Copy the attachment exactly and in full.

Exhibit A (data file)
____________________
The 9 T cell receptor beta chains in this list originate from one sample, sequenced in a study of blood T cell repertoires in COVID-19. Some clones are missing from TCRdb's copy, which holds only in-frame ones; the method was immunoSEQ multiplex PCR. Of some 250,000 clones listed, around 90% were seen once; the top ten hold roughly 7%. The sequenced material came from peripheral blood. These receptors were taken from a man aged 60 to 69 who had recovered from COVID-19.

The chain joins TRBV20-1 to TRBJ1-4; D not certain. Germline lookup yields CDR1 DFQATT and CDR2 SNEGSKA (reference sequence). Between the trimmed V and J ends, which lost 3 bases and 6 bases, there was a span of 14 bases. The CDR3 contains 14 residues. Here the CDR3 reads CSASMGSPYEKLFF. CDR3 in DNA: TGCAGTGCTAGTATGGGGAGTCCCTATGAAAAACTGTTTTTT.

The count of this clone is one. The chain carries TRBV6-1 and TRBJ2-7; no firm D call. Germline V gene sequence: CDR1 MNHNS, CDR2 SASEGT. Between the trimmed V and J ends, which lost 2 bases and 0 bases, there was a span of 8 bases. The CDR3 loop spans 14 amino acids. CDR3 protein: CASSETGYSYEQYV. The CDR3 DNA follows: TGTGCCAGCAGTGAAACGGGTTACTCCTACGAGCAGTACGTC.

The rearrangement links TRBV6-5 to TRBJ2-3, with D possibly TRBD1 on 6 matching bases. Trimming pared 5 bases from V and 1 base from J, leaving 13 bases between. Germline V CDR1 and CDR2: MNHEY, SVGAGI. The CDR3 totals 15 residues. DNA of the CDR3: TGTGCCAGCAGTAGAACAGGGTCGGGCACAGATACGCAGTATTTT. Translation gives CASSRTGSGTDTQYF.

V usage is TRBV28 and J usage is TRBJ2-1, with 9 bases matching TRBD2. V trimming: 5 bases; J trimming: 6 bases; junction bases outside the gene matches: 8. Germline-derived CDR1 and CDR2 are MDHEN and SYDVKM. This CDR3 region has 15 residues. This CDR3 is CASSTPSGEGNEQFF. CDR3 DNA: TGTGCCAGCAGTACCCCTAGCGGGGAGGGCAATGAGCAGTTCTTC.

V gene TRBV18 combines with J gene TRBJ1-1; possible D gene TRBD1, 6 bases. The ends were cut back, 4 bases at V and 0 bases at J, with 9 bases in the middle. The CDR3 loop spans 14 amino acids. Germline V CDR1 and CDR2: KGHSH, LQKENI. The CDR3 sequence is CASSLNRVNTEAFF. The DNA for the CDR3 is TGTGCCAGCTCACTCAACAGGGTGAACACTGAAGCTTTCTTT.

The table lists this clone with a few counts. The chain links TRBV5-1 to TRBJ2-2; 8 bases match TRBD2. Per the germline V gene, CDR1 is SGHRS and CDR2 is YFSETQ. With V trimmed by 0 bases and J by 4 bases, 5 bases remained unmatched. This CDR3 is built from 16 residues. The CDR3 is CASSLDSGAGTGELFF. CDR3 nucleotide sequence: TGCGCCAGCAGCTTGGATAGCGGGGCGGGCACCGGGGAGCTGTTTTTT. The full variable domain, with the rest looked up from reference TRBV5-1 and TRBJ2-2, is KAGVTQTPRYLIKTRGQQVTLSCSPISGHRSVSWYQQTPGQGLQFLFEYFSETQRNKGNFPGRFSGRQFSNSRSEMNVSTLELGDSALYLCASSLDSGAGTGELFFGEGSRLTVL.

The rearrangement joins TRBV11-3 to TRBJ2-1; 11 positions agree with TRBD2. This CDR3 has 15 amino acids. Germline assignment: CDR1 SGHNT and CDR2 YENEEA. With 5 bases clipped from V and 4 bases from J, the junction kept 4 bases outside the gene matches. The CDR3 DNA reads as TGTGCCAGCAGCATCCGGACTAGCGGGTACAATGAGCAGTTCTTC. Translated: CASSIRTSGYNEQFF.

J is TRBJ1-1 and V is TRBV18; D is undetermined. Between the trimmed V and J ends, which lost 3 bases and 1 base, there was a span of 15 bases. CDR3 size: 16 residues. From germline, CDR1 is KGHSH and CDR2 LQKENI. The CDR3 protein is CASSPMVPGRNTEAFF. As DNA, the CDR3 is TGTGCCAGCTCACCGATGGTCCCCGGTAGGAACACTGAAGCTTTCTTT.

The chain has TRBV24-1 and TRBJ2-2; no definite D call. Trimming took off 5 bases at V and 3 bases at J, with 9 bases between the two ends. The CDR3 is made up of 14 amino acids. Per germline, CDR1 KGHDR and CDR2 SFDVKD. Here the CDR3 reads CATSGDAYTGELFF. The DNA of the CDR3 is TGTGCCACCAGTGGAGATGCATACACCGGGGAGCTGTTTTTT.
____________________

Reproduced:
The 9 T cell receptor beta chains in this list originate from one sample, sequenced in a study of blood T cell repertoires in COVID-19. Some clones are missing from TCRdb's copy, which holds only in-frame ones; the method was immunoSEQ multiplex PCR. Of some 250,000 clones listed, around 90% were seen once; the top ten hold roughly 7%. The sequenced material came from peripheral blood. These receptors were taken from a man aged 60 to 69 who had recovered from COVID-19.

The chain joins TRBV20-1 to TRBJ1-4; D not certain. Germline lookup yields CDR1 DFQATT and CDR2 SNEGSKA (reference sequence). Between the trimmed V and J ends, which lost 3 bases and 6 bases, there was a span of 14 bases. The CDR3 contains 14 residues. Here the CDR3 reads CSASMGSPYEKLFF. CDR3 in DNA: TGCAGTGCTAGTATGGGGAGTCCCTATGAAAAACTGTTTTTT.

The count of this clone is one. The chain carries TRBV6-1 and TRBJ2-7; no firm D call. Germline V gene sequence: CDR1 MNHNS, CDR2 SASEGT. Between the trimmed V and J ends, which lost 2 bases and 0 bases, there was a span of 8 bases. The CDR3 loop spans 14 amino acids. CDR3 protein: CASSETGYSYEQYV. The CDR3 DNA follows: TGTGCCAGCAGTGAAACGGGTTACTCCTACGAGCAGTACGTC.

The rearrangement links TRBV6-5 to TRBJ2-3, with D possibly TRBD1 on 6 matching bases. Trimming pared 5 bases from V and 1 base from J, leaving 13 bases between. Germline V CDR1 and CDR2: MNHEY, SVGAGI. The CDR3 totals 15 residues. DNA of the CDR3: TGTGCCAGCAGTAGAACAGGGTCGGGCACAGATACGCAGTATTTT. Translation gives CASSRTGSGTDTQYF.

V usage is TRBV28 and J usage is TRBJ2-1, with 9 bases matching TRBD2. V trimming: 5 bases; J trimming: 6 bases; junction bases outside the gene matches: 8. Germline-derived CDR1 and CDR2 are MDHEN and SYDVKM. This CDR3 region has 15 residues. This CDR3 is CASSTPSGEGNEQFF. CDR3 DNA: TGTGCCAGCAGTACCCCTAGCGGGGAGGGCAATGAGCAGTTCTTC.

V gene TRBV18 combines with J gene TRBJ1-1; possible D gene TRBD1, 6 bases. The ends were cut back, 4 bases at V and 0 bases at J, with 9 bases in the middle. The CDR3 loop spans 14 amino acids. Germline V CDR1 and CDR2: KGHSH, LQKENI. The CDR3 sequence is CASSLNRVNTEAFF. The DNA for the CDR3 is TGTGCCAGCTCACTCAACAGGGTGAACACTGAAGCTTTCTTT.

The table lists this clone with a few counts. The chain links TRBV5-1 to TRBJ2-2; 8 bases match TRBD2. Per the germline V gene, CDR1 is SGHRS and CDR2 is YFSETQ. With V trimmed by 0 bases and J by 4 bases, 5 bases remained unmatched. This CDR3 is built from 16 residues. The CDR3 is CASSLDSGAGTGELFF. CDR3 nucleotide sequence: TGCGCCAGCAGCTTGGATAGCGGGGCGGGCACCGGGGAGCTGTTTTTT. The full variable domain, with the rest looked up from reference TRBV5-1 and TRBJ2-2, is KAGVTQTPRYLIKTRGQQVTLSCSPISGHRSVSWYQQTPGQGLQFLFEYFSETQRNKGNFPGRFSGRQFSNSRSEMNVSTLELGDSALYLCASSLDSGAGTGELFFGEGSRLTVL.

The rearrangement joins TRBV11-3 to TRBJ2-1; 11 positions agree with TRBD2. This CDR3 has 15 amino acids. Germline assignment: CDR1 SGHNT and CDR2 YENEEA. With 5 bases clipped from V and 4 bases from J, the junction kept 4 bases outside the gene matches. The CDR3 DNA reads as TGTGCCAGCAGCATCCGGACTAGCGGGTACAATGAGCAGTTCTTC. Translated: CASSIRTSGYNEQFF.

J is TRBJ1-1 and V is TRBV18; D is undetermined. Between the trimmed V and J ends, which lost 3 bases and 1 base, there was a span of 15 bases. CDR3 size: 16 residues. From germline, CDR1 is KGHSH and CDR2 LQKENI. The CDR3 protein is CASSPMVPGRNTEAFF. As DNA, the CDR3 is TGTGCCAGCTCACCGATGGTCCCCGGTAGGAACACTGAAGCTTTCTTT.

The chain has TRBV24-1 and TRBJ2-2; no definite D call. Trimming took off 5 bases at V and 3 bases at J, with 9 bases between the two ends. The CDR3 is made up of 14 amino acids. Per germline, CDR1 KGHDR and CDR2 SFDVKD. Here the CDR3 reads CATSGDAYTGELFF. The DNA of the CDR3 is TGTGCCACCAGTGGAGATGCATACACCGGGGAGCTGTTTTTT.